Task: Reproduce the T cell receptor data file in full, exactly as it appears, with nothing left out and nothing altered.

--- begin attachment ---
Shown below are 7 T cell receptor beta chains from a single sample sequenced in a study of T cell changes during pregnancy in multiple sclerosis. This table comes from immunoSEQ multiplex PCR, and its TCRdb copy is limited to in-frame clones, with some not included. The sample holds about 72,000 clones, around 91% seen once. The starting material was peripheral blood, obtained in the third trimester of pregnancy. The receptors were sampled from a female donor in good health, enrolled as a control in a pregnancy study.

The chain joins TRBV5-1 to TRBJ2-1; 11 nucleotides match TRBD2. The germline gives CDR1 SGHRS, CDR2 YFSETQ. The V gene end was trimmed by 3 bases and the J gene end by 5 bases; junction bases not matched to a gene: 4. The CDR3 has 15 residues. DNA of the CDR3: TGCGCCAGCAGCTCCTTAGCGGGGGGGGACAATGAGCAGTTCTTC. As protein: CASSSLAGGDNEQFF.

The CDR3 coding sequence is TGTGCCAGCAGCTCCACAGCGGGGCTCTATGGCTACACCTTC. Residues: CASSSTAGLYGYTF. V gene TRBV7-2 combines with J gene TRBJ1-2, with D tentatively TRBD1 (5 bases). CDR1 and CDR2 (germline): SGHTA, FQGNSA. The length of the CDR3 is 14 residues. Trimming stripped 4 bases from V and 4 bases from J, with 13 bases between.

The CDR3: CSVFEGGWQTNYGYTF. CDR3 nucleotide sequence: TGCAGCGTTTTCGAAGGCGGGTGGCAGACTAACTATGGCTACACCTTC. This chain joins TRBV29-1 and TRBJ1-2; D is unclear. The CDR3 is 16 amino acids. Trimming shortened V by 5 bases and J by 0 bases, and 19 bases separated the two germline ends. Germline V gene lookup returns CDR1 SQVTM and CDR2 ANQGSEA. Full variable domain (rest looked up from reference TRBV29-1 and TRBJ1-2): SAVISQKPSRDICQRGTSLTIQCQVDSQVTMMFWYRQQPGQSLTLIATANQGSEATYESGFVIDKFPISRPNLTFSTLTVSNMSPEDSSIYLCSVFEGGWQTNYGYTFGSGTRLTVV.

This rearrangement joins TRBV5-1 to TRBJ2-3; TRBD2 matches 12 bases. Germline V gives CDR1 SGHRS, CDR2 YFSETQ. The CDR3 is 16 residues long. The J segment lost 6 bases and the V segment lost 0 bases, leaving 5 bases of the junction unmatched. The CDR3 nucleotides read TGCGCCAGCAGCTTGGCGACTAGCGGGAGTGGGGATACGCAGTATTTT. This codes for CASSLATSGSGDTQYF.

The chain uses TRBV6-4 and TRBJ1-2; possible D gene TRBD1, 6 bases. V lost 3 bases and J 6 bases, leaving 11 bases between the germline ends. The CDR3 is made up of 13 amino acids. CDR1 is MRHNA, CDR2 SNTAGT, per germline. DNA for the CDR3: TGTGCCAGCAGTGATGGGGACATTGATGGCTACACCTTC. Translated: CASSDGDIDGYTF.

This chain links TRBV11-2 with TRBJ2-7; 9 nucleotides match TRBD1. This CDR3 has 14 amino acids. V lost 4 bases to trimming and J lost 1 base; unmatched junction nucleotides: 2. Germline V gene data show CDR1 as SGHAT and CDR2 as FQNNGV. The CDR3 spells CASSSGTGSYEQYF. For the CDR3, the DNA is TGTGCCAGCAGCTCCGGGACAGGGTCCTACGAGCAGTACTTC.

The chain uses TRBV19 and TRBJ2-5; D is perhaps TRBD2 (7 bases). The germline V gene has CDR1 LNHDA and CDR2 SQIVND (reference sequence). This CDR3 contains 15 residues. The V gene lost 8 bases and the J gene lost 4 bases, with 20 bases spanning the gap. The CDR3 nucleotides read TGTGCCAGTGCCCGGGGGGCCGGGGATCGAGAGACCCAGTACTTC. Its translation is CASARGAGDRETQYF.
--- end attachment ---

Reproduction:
Shown below are 7 T cell receptor beta chains from a single sample sequenced in a study of T cell changes during pregnancy in multiple sclerosis. This table comes from immunoSEQ multiplex PCR, and its TCRdb copy is limited to in-frame clones, with some not included. The sample holds about 72,000 clones, around 91% seen once. The starting material was peripheral blood, obtained in the third trimester of pregnancy. The receptors were sampled from a female donor in good health, enrolled as a control in a pregnancy study.

The chain joins TRBV5-1 to TRBJ2-1; 11 nucleotides match TRBD2. The germline gives CDR1 SGHRS, CDR2 YFSETQ. The V gene end was trimmed by 3 bases and the J gene end by 5 bases; junction bases not matched to a gene: 4. The CDR3 has 15 residues. DNA of the CDR3: TGCGCCAGCAGCTCCTTAGCGGGGGGGGACAATGAGCAGTTCTTC. As protein: CASSSLAGGDNEQFF.

The CDR3 coding sequence is TGTGCCAGCAGCTCCACAGCGGGGCTCTATGGCTACACCTTC. Residues: CASSSTAGLYGYTF. V gene TRBV7-2 combines with J gene TRBJ1-2, with D tentatively TRBD1 (5 bases). CDR1 and CDR2 (germline): SGHTA, FQGNSA. The length of the CDR3 is 14 residues. Trimming stripped 4 bases from V and 4 bases from J, with 13 bases between.

The CDR3: CSVFEGGWQTNYGYTF. CDR3 nucleotide sequence: TGCAGCGTTTTCGAAGGCGGGTGGCAGACTAACTATGGCTACACCTTC. This chain joins TRBV29-1 and TRBJ1-2; D is unclear. The CDR3 is 16 amino acids. Trimming shortened V by 5 bases and J by 0 bases, and 19 bases separated the two germline ends. Germline V gene lookup returns CDR1 SQVTM and CDR2 ANQGSEA. Full variable domain (rest looked up from reference TRBV29-1 and TRBJ1-2): SAVISQKPSRDICQRGTSLTIQCQVDSQVTMMFWYRQQPGQSLTLIATANQGSEATYESGFVIDKFPISRPNLTFSTLTVSNMSPEDSSIYLCSVFEGGWQTNYGYTFGSGTRLTVV.

This rearrangement joins TRBV5-1 to TRBJ2-3; TRBD2 matches 12 bases. Germline V gives CDR1 SGHRS, CDR2 YFSETQ. The CDR3 is 16 residues long. The J segment lost 6 bases and the V segment lost 0 bases, leaving 5 bases of the junction unmatched. The CDR3 nucleotides read TGCGCCAGCAGCTTGGCGACTAGCGGGAGTGGGGATACGCAGTATTTT. This codes for CASSLATSGSGDTQYF.

The chain uses TRBV6-4 and TRBJ1-2; possible D gene TRBD1, 6 bases. V lost 3 bases and J 6 bases, leaving 11 bases between the germline ends. The CDR3 is made up of 13 amino acids. CDR1 is MRHNA, CDR2 SNTAGT, per germline. DNA for the CDR3: TGTGCCAGCAGTGATGGGGACATTGATGGCTACACCTTC. Translated: CASSDGDIDGYTF.

This chain links TRBV11-2 with TRBJ2-7; 9 nucleotides match TRBD1. This CDR3 has 14 amino acids. V lost 4 bases to trimming and J lost 1 base; unmatched junction nucleotides: 2. Germline V gene data show CDR1 as SGHAT and CDR2 as FQNNGV. The CDR3 spells CASSSGTGSYEQYF. For the CDR3, the DNA is TGTGCCAGCAGCTCCGGGACAGGGTCCTACGAGCAGTACTTC.

The chain uses TRBV19 and TRBJ2-5; D is perhaps TRBD2 (7 bases). The germline V gene has CDR1 LNHDA and CDR2 SQIVND (reference sequence). This CDR3 contains 15 residues. The V gene lost 8 bases and the J gene lost 4 bases, with 20 bases spanning the gap. The CDR3 nucleotides read TGTGCCAGTGCCCGGGGGGCCGGGGATCGAGAGACCCAGTACTTC. Its translation is CASARGAGDRETQYF.